In Moliere’s play, Tartuffe, there is a broad spectrum of characters that account for its comedy of manners and modes. One character in particular that caught my eye was Dorine, the witty and incredibly blunt servant. Although her occupation calls for obedience, Dorine is everything but, with sly come backs and an underlying agenda, Dorine goes on a quest to bring true love together.

In the play, we are introduced to a comedy in which love is on everyone’s mind; but so is money and greed. Mariane, the daughter of Orgon in the play is to be wed, and her father Orgon has his eyes set on suitor that is nothing what he seems to be. But Dorine sees through this, and is determined to reveal Tartuffe, the suitor, as the hypocritical free loader that he is. In order to properly look at Dorine, we will first analyze her relationship with her “master,” Orgon. There is one scene in particular in which Orgon, Mariane and Dorine are present, in which Orgon tells Mariane that he has chosen Tartuffe to be her husband and that she will marry him no matter what. Meanwhile, Dorine is secretly listening in on the conversation that is going on amongst the two; and because Mariane is passive towards her father and is seen as obedient, she will not protest her father’s decision, although she is truly in love with Valere. But that doesn’t mean that Dorine will not. Dorine’s wit and outspoken character shines brightly in this scene, she tells Orgon that Tartuffe is not a good suitor for his daughter and she should not marry him. Orgon with anger of Dorine’s outspokenness tries to quiet her and even threatens her and tries to slap her to try and make her silent. But she continues to speak out against him and his decision. She then stands behind Orgon so that he can not strike her and makes gestures to Mariane to fight against it, and every time Orgon would turn around she would stop or act as though she wasn’t doing anything. To the audience/reader, you can clearly see Dorine’s almost child-like behavior in which determination for the outcome she wants will be her only and main goal and she is not afraid to go after it! After this scene comes to a conclusion in which she has in a way driven Orgon away and he ends his conversation with his daughter in frustration, you can see that the power of the household is clearly in the hands of the clever servant, a definite extreme and defining moment. In other scenes in the play we also see that although Orgon becomes easily irritated by Dorine and her “insight,” but he also respects it to a certain degree. Although he wants to be seen as the powerhouse, he understands that because Dorine lives and breathes what goes on in his household, she sees and hears everything, with better knowledge than even what he has on any subject matter that resides there. This right here shows us the authoritative and persuasive characteristics that Dorine embodies. And without regard to what her occupation may tell us, we find that her occupation definitely does not define her character. Although, it is sweet to believe that Dorine is trying to bring together two people in love, she is actually trying to secure her stability within the family. A side of deception that she embodies while so eagerly trying to expose the deception that Tartuffe is soaked in. Dorine’s knowledge and determination seems to be the backbone of the play rather than the love of Mariane and Valere it self, it is with her drive that the play seems to thrive. With Dorine as the fairy Godmother in the fairy tales we read as children, only a bit more grown up in her intentions and underlying duties.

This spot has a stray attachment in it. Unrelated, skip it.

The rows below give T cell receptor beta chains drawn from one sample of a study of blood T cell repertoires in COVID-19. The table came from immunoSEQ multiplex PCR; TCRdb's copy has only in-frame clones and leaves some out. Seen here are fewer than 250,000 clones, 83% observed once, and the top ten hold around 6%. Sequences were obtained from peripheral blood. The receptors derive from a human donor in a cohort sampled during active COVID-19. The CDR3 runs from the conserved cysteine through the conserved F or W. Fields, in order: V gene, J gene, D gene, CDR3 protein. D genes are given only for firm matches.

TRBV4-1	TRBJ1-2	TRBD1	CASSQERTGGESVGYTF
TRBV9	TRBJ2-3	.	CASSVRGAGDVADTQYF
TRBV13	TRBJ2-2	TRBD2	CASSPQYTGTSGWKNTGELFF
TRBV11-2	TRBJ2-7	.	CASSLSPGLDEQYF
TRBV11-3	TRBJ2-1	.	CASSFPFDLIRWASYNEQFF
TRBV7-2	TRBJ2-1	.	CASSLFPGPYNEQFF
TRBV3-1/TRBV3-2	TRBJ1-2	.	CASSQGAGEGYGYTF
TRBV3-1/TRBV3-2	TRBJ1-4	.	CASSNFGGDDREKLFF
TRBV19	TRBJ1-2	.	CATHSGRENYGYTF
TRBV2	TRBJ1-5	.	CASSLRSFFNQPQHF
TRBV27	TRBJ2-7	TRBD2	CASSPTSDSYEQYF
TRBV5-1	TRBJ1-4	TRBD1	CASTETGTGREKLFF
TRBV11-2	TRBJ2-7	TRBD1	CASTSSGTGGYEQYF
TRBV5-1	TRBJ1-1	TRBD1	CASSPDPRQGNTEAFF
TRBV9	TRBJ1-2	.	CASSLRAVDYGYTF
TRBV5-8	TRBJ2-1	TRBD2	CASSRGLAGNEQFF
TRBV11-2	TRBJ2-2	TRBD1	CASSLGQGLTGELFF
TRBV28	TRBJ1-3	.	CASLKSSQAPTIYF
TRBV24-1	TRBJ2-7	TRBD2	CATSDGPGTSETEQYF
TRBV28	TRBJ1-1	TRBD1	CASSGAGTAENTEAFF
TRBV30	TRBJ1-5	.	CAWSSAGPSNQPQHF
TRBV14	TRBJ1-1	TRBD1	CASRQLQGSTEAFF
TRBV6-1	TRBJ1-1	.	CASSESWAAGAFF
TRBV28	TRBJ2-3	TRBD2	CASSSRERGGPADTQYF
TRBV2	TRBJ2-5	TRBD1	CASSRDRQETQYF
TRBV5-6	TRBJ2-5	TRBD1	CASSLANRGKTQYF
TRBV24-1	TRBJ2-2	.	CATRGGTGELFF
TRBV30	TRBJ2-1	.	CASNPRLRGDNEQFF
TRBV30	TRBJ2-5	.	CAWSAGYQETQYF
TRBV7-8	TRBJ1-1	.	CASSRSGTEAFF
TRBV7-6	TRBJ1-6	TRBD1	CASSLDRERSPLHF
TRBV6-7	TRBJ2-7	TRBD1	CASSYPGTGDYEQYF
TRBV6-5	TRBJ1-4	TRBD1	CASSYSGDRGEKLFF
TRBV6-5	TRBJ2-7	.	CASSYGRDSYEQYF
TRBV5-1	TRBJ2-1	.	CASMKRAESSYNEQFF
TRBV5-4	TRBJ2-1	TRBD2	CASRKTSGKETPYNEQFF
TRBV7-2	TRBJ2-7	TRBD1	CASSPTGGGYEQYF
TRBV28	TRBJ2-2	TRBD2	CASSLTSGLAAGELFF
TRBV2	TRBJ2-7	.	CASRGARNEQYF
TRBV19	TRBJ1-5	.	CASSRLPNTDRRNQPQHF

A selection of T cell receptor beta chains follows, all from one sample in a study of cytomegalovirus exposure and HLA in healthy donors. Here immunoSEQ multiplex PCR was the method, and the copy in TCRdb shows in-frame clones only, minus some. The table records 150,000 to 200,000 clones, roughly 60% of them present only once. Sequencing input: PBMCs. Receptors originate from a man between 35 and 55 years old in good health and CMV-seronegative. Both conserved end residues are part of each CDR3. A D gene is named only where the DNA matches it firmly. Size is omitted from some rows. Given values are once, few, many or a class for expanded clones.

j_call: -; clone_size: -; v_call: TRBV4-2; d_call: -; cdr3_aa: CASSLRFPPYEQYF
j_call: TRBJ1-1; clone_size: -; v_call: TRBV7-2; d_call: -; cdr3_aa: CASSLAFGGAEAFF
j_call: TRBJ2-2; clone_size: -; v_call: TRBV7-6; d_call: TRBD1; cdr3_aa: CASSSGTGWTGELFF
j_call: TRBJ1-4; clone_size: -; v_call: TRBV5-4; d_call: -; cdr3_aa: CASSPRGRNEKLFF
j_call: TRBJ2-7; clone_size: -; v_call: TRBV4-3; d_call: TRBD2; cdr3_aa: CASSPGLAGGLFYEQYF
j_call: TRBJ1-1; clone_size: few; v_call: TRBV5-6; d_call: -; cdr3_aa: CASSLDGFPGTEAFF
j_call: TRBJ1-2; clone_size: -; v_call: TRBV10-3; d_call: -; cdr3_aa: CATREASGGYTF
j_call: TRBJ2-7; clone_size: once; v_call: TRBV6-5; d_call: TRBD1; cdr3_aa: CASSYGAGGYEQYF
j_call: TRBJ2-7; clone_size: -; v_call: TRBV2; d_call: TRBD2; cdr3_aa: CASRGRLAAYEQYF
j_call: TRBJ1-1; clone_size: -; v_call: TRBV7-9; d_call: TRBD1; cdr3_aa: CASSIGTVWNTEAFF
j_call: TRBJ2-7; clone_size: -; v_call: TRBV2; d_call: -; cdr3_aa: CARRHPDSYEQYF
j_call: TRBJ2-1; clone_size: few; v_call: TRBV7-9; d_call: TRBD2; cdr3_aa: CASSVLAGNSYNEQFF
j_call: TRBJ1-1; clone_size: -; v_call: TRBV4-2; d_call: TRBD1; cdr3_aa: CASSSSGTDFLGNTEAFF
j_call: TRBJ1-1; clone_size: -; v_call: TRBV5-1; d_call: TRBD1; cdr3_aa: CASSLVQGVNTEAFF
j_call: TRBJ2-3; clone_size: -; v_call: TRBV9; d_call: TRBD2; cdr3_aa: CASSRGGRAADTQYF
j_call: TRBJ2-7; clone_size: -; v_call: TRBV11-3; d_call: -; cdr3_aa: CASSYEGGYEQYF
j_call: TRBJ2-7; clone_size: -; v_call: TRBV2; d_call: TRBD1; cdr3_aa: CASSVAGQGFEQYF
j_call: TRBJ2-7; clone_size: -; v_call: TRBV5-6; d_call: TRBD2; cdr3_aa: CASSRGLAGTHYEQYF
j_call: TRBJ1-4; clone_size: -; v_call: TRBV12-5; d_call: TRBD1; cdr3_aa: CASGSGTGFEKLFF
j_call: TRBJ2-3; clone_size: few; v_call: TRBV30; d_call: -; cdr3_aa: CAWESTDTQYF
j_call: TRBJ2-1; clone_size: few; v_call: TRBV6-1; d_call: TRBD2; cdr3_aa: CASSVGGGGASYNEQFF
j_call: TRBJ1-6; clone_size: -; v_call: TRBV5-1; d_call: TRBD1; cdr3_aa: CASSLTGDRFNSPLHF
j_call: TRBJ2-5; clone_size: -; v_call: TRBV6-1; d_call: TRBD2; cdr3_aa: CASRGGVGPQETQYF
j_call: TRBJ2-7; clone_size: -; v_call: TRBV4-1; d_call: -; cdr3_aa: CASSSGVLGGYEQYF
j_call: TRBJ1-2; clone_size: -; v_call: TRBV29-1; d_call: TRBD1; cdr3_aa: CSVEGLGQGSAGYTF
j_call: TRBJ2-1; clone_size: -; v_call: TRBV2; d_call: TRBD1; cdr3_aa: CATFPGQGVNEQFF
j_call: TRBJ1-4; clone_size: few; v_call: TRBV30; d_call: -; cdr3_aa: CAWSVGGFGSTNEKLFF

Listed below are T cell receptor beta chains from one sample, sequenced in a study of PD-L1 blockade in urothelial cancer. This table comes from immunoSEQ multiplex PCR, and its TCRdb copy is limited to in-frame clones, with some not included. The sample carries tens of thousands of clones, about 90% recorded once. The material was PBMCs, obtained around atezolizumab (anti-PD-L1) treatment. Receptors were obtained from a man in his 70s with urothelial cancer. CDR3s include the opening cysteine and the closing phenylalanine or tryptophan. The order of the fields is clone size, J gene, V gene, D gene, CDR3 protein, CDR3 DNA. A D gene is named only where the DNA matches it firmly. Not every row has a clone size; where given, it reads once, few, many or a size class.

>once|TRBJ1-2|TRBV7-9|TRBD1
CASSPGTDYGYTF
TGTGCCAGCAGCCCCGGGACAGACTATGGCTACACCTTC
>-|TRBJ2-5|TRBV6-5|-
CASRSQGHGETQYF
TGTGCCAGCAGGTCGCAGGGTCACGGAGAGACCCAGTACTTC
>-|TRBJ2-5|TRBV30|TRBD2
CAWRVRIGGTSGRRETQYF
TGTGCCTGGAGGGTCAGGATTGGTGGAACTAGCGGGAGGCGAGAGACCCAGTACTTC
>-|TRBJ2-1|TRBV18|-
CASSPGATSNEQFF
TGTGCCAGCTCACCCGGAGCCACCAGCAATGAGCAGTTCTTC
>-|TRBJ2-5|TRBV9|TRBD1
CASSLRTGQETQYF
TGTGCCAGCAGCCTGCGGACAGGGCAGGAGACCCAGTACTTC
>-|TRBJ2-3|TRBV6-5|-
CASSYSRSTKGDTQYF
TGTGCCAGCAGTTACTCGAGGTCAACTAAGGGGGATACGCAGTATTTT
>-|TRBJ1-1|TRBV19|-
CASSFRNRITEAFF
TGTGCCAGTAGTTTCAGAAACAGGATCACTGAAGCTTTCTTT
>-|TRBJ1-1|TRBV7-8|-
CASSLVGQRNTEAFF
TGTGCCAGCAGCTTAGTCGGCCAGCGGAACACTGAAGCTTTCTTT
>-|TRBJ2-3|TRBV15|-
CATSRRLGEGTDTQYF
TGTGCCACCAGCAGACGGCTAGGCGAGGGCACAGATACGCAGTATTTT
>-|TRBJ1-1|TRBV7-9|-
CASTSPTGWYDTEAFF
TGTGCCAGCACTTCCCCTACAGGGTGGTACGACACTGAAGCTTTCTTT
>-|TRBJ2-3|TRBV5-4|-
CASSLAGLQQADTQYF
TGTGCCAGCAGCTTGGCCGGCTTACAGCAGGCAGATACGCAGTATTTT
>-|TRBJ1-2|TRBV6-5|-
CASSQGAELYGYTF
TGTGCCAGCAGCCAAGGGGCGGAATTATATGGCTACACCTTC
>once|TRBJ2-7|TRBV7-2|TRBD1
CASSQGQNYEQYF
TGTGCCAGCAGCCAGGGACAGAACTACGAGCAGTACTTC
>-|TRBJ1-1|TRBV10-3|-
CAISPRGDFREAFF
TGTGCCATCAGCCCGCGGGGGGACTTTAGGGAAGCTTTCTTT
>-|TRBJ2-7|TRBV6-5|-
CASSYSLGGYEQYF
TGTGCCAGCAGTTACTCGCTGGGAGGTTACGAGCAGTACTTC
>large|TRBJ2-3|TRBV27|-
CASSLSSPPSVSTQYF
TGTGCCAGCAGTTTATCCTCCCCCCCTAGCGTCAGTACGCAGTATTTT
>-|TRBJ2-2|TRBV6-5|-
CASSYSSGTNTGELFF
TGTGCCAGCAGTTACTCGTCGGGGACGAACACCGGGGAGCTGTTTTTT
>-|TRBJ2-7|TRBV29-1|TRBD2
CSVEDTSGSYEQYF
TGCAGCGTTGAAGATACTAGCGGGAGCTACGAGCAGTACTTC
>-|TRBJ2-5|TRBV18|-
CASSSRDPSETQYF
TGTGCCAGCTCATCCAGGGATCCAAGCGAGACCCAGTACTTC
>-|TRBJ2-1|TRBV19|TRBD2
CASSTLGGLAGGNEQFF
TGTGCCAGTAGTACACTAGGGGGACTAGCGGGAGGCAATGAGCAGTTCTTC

Dorine’s character reminds me much of what the personality of a “fairy godmother’’ should be, although she is a little corrupt. Dorine almost acts as a more modern version of a fairy godmother. Yes, Dorine is fighting to prolong the longevity of her career, but she is also protecting the family from harm and Tartuffe’s parasitic ways. She watches over Mariane and acts as her confidant. It seems that Dorine deceives for the good of those she cares about. She sees the love between Mariane and Valere and encourages them to see it in one another. Not to mention, she seems to be an all knowing and all seeing type character who watches over everything that goes on in the house. Although Dorine, does not have a magical wand, she does embody the power and wit of a fairy godmother, with natural distinction of knowing what’s best and having the will to do what ever it takes to make anything happen.

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